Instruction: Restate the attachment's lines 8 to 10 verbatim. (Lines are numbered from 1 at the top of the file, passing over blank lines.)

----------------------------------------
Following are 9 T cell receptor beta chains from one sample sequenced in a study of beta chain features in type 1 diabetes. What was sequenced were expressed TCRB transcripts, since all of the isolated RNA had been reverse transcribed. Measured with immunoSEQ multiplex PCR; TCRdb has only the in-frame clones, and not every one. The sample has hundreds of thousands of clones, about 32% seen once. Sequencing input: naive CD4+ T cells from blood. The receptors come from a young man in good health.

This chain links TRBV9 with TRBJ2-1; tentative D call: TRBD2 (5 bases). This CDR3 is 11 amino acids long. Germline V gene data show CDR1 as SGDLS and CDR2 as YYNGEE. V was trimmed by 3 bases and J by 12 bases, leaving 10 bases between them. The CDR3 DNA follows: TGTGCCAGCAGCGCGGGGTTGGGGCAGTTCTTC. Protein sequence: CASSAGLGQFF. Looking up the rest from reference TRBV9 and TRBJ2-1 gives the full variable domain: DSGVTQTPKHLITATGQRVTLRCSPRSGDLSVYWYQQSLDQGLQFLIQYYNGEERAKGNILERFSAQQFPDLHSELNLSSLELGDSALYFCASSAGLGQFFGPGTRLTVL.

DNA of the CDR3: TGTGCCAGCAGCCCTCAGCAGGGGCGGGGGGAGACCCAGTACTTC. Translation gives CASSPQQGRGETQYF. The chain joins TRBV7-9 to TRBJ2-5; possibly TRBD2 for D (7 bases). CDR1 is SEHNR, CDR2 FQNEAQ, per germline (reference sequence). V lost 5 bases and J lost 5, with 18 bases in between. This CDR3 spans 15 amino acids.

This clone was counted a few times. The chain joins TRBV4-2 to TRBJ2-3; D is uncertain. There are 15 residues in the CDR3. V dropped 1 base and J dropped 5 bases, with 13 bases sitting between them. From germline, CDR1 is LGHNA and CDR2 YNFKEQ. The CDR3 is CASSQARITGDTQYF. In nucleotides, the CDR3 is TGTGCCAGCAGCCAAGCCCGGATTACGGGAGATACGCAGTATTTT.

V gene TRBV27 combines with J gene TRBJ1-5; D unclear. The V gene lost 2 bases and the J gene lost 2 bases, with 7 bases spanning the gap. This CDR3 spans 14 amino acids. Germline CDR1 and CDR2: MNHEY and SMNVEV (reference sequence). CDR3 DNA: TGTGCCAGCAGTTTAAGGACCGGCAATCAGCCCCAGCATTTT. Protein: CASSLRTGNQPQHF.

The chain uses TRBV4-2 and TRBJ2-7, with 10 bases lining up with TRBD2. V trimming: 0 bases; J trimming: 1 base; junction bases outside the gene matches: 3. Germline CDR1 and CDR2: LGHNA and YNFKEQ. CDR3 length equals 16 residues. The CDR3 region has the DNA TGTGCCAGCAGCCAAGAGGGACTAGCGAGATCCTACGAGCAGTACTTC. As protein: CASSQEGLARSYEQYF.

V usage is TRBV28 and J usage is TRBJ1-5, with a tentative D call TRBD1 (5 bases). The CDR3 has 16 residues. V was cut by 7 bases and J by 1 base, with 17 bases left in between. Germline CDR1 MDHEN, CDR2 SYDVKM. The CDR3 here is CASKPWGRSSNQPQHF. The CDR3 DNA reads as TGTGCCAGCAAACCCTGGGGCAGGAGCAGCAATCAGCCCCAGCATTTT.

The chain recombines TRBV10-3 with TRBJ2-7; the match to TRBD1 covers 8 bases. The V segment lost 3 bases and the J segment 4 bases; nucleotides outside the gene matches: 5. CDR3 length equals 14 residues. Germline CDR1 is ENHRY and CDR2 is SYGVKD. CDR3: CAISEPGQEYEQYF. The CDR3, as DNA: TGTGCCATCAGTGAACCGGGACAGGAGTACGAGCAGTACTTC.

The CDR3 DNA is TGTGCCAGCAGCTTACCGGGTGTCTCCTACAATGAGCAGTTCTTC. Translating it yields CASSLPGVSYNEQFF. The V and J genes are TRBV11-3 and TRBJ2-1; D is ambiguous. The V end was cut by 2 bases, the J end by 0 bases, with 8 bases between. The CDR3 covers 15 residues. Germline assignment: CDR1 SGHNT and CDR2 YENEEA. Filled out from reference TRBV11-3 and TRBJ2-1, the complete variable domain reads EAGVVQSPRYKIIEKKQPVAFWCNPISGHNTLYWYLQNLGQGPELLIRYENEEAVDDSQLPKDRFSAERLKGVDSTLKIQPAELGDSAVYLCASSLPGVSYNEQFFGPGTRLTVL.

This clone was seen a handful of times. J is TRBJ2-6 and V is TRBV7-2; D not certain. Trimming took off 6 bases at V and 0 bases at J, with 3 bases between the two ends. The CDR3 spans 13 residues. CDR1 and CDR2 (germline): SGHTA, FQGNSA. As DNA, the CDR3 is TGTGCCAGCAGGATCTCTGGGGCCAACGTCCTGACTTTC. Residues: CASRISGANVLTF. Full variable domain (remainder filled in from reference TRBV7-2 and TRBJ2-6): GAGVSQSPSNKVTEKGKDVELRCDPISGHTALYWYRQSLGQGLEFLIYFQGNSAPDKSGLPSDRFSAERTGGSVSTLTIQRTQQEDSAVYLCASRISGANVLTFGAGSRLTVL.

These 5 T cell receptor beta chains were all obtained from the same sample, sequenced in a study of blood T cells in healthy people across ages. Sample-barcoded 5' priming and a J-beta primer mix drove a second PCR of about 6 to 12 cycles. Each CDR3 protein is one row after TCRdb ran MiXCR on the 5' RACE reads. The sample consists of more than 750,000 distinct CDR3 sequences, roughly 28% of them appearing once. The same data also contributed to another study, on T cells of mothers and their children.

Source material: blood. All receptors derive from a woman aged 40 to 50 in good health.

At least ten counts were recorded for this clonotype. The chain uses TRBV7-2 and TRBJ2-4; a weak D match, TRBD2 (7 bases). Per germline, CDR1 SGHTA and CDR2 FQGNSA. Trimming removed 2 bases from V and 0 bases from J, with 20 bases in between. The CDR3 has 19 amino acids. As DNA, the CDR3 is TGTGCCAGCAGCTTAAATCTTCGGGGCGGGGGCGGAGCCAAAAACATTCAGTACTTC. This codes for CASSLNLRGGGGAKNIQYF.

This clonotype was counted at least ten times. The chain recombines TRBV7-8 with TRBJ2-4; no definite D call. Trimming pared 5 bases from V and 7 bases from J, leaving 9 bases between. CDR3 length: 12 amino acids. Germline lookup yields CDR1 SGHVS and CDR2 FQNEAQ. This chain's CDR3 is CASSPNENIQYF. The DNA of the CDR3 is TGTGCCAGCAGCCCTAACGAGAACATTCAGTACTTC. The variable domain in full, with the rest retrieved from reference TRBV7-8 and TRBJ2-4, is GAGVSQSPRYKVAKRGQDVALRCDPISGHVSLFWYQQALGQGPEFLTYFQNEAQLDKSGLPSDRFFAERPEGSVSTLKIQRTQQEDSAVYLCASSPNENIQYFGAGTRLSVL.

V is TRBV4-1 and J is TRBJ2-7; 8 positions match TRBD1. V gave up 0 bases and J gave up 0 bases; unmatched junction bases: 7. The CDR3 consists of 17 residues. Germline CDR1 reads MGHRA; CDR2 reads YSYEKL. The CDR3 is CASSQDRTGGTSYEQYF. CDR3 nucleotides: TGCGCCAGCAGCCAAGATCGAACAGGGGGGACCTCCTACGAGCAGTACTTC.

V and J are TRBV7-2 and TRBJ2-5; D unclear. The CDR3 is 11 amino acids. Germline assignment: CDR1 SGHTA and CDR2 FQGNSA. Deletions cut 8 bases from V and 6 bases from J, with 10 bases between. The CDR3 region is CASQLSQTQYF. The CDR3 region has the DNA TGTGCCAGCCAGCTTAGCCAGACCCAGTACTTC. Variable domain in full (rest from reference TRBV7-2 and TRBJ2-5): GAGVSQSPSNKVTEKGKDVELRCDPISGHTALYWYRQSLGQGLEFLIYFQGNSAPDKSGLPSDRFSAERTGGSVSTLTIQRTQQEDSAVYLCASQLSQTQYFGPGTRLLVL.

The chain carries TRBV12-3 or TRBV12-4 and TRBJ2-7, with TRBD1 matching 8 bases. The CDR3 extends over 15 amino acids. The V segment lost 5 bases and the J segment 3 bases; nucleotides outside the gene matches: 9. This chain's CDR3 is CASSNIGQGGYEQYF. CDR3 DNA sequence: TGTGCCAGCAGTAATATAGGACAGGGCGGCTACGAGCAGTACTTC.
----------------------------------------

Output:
The chain recombines TRBV10-3 with TRBJ2-7; the match to TRBD1 covers 8 bases. The V segment lost 3 bases and the J segment 4 bases; nucleotides outside the gene matches: 5. CDR3 length equals 14 residues. Germline CDR1 is ENHRY and CDR2 is SYGVKD. CDR3: CAISEPGQEYEQYF. The CDR3, as DNA: TGTGCCATCAGTGAACCGGGACAGGAGTACGAGCAGTACTTC.

The CDR3 DNA is TGTGCCAGCAGCTTACCGGGTGTCTCCTACAATGAGCAGTTCTTC. Translating it yields CASSLPGVSYNEQFF. The V and J genes are TRBV11-3 and TRBJ2-1; D is ambiguous. The V end was cut by 2 bases, the J end by 0 bases, with 8 bases between. The CDR3 covers 15 residues. Germline assignment: CDR1 SGHNT and CDR2 YENEEA. Filled out from reference TRBV11-3 and TRBJ2-1, the complete variable domain reads EAGVVQSPRYKIIEKKQPVAFWCNPISGHNTLYWYLQNLGQGPELLIRYENEEAVDDSQLPKDRFSAERLKGVDSTLKIQPAELGDSAVYLCASSLPGVSYNEQFFGPGTRLTVL.

This clone was seen a handful of times. J is TRBJ2-6 and V is TRBV7-2; D not certain. Trimming took off 6 bases at V and 0 bases at J, with 3 bases between the two ends. The CDR3 spans 13 residues. CDR1 and CDR2 (germline): SGHTA, FQGNSA. As DNA, the CDR3 is TGTGCCAGCAGGATCTCTGGGGCCAACGTCCTGACTTTC. Residues: CASRISGANVLTF. Full variable domain (remainder filled in from reference TRBV7-2 and TRBJ2-6): GAGVSQSPSNKVTEKGKDVELRCDPISGHTALYWYRQSLGQGLEFLIYFQGNSAPDKSGLPSDRFSAERTGGSVSTLTIQRTQQEDSAVYLCASRISGANVLTFGAGSRLTVL.